Worldwide, the increasingly dominant model of laboratory testing is the centralised laboratory, in which automation of analytical processes increases, enabling the analysis of large numbers of samples at a relatively low cost. However, this trend does not fulfil the requirements for care of patients with chronic hepatitis B and C in resource-limited settings. Alternative models using point-of-care (POC) tests and dried blood spots (DBSs) are increasingly being considered for viral hepatitis screening, diagnosis and monitoring. POC tests are small devices providing qualitative and/or quantitative determination of viral antibodies and/or antigens. They can use original specimen matrices, such as oral fluid or blood collected from a fingerstick. POC tests are particularly useful for large-scale screening, and to improve access to care in regions where laboratory access is limited. New POC devices that detect and quantify viral nucleic acids are at the developmental stage. DBSs offer the main advantage of enabling storage of desiccated blood that can be easily transported to reference centres, where state-of-the-art molecular and serological diagnostic tests are available. However, standardisation and better automation of DBS handling are needed. Herein, we review alternatives to classical hepatitis B and C virological tests, examining POC tests and DBSs, as well as alternatives to nucleic acid testing. Innovations in testing approaches resulting from the availability of these new assays are also discussed.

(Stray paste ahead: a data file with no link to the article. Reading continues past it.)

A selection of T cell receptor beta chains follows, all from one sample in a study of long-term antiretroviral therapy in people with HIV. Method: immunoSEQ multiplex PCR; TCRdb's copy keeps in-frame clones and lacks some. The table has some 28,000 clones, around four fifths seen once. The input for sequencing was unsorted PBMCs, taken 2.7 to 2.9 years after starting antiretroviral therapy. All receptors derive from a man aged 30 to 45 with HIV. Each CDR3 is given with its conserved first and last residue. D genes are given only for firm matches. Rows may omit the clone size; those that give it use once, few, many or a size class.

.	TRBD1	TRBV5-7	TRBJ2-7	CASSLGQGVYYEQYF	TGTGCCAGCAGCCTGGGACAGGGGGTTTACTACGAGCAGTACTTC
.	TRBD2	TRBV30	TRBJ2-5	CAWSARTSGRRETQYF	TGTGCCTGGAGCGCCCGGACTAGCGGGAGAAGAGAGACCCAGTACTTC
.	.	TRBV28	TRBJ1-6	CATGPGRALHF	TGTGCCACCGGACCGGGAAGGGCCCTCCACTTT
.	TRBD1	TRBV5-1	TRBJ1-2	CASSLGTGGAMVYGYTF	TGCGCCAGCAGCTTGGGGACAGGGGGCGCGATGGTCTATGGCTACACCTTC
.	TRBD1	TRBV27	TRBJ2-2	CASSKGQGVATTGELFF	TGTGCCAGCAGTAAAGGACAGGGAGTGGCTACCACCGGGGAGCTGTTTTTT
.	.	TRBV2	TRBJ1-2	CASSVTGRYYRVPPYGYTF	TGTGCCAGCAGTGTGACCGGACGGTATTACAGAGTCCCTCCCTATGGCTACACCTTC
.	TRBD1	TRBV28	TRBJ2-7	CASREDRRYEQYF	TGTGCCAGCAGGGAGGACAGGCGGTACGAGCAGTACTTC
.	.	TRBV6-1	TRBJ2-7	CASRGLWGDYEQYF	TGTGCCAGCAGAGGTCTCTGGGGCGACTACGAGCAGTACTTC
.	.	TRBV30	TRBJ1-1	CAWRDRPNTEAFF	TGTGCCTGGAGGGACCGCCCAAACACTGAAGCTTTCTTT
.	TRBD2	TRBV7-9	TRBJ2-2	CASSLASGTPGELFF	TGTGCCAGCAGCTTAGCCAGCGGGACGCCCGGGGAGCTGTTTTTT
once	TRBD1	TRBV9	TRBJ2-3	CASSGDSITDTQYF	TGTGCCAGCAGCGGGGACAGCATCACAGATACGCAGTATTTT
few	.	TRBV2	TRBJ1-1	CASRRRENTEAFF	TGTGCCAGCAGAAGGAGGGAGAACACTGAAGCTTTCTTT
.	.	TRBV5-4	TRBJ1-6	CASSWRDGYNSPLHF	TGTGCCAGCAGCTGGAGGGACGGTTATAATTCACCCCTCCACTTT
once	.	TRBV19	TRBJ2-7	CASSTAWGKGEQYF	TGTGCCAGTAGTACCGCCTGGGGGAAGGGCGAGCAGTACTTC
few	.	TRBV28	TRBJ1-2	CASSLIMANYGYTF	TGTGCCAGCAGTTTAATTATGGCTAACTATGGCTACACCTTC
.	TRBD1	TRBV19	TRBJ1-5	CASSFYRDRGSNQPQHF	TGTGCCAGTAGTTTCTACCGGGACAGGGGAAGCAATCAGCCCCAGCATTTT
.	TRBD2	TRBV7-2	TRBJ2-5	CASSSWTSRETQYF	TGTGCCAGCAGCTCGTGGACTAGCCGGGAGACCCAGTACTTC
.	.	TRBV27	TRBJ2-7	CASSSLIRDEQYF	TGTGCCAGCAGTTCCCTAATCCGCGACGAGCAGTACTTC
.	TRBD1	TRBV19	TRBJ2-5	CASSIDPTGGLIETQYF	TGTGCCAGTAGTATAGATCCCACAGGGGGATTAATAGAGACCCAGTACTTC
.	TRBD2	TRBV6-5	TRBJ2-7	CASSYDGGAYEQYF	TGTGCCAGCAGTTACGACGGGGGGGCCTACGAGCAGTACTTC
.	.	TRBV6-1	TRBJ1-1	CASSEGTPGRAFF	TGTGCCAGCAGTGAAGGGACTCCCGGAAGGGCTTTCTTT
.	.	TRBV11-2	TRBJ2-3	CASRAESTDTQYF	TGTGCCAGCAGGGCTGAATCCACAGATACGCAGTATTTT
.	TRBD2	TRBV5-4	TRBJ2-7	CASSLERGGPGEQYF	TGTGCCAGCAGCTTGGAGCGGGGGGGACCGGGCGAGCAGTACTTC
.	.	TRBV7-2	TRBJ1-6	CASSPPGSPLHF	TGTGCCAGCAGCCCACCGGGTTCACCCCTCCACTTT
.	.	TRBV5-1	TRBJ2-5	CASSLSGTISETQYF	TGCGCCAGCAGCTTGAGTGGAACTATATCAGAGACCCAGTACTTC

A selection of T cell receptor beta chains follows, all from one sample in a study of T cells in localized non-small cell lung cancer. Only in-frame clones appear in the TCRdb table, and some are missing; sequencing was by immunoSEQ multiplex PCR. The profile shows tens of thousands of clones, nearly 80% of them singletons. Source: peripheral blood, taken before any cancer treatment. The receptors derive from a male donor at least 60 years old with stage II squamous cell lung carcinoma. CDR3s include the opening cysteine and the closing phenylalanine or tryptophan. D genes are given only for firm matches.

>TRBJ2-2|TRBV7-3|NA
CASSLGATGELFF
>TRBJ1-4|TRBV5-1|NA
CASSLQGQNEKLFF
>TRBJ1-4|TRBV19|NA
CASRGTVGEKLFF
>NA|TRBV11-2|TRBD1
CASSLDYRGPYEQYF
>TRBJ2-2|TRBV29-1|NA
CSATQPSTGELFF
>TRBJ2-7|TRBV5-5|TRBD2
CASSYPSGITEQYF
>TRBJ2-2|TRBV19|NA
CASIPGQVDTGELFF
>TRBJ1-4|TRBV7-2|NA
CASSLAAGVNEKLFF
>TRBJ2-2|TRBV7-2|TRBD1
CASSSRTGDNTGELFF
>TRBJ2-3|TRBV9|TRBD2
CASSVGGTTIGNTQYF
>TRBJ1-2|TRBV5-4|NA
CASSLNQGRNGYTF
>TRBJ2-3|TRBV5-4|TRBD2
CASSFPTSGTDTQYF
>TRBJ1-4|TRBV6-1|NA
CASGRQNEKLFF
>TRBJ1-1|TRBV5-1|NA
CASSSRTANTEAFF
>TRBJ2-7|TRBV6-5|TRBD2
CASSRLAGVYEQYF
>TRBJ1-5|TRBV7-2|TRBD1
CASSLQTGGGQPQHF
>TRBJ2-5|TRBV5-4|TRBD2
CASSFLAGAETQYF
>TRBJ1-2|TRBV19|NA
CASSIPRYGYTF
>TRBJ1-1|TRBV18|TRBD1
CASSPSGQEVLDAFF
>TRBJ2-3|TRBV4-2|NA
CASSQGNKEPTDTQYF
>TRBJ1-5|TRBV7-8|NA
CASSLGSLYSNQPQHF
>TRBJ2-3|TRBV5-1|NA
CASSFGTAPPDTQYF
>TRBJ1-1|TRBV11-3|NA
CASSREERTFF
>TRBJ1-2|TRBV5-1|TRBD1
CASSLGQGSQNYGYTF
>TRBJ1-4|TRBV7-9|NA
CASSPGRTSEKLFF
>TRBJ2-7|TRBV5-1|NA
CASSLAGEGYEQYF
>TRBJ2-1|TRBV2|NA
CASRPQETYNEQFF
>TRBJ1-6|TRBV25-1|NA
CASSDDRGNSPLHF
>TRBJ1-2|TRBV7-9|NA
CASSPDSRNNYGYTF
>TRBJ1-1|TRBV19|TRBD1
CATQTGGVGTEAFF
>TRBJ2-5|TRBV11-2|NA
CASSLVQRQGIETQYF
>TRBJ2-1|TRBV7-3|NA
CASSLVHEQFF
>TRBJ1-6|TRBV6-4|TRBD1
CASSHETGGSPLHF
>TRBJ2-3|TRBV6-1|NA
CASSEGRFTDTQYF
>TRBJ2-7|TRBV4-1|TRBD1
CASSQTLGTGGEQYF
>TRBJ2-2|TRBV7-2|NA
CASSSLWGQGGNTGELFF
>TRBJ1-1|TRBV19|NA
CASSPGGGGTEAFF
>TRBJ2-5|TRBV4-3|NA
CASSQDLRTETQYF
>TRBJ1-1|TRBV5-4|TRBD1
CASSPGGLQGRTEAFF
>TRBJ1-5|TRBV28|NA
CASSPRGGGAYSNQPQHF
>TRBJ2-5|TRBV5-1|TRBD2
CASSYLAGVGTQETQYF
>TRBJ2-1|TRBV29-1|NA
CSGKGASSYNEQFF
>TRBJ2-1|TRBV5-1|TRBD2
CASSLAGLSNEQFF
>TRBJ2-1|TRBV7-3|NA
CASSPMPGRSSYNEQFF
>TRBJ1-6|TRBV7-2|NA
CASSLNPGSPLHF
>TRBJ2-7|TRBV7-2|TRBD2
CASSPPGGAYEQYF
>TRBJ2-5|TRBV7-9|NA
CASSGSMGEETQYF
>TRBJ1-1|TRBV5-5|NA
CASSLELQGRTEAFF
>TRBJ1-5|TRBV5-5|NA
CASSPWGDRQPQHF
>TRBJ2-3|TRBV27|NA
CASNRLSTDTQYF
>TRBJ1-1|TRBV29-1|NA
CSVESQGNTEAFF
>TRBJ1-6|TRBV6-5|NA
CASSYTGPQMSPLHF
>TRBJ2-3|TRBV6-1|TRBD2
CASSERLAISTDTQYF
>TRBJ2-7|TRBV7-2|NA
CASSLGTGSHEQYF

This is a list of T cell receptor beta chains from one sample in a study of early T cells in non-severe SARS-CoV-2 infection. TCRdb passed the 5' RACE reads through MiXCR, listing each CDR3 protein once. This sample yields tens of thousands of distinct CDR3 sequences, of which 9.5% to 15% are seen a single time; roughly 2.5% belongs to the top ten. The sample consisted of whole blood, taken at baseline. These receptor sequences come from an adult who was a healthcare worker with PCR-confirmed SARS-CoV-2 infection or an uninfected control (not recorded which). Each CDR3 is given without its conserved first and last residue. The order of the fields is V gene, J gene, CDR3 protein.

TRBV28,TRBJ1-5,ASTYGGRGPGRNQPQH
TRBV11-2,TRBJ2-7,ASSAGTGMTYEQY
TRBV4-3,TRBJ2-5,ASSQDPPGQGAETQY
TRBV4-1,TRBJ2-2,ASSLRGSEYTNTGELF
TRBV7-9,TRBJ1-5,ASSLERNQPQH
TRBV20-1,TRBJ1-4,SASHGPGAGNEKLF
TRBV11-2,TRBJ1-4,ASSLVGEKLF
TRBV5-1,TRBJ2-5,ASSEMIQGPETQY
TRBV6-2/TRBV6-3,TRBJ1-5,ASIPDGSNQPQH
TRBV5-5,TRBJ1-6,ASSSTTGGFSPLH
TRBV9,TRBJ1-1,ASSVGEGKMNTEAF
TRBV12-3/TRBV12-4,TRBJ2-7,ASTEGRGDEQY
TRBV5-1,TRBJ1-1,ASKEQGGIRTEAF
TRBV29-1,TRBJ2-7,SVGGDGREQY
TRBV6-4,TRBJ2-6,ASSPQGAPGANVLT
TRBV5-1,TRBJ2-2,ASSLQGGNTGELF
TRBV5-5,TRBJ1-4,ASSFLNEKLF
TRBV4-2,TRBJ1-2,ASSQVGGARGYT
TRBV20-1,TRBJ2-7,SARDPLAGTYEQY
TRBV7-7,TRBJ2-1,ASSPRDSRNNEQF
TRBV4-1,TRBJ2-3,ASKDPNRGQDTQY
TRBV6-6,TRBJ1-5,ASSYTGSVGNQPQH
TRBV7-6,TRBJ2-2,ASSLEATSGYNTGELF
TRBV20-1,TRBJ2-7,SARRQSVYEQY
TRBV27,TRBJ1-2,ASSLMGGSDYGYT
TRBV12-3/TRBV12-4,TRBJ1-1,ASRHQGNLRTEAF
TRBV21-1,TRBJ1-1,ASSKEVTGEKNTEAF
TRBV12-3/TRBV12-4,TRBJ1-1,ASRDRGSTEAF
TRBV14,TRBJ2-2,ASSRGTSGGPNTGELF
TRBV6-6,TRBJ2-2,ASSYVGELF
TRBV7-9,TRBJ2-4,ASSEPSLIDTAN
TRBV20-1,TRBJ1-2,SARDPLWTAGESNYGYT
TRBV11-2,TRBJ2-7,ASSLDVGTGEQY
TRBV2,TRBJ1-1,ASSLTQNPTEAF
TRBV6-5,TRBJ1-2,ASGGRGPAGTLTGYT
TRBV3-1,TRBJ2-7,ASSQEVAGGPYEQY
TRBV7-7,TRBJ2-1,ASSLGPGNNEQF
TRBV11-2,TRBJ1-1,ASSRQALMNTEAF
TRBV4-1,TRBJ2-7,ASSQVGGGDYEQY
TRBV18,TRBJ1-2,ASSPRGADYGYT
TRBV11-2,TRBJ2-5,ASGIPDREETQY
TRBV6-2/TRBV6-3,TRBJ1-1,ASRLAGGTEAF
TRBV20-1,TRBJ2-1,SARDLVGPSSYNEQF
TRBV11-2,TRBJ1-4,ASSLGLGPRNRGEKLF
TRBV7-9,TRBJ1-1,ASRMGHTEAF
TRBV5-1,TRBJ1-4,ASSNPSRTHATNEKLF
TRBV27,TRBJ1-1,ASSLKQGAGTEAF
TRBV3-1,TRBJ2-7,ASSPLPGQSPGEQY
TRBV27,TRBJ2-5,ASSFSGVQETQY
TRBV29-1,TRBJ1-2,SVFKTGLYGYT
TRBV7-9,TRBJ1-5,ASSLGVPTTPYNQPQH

Keywords: Diagnosis; Hepatitis B; Hepatitis C; Monitoring; POCT; RDT; Screening; Viral hepatitis.
Copyright © 2018. Published by Elsevier B.V.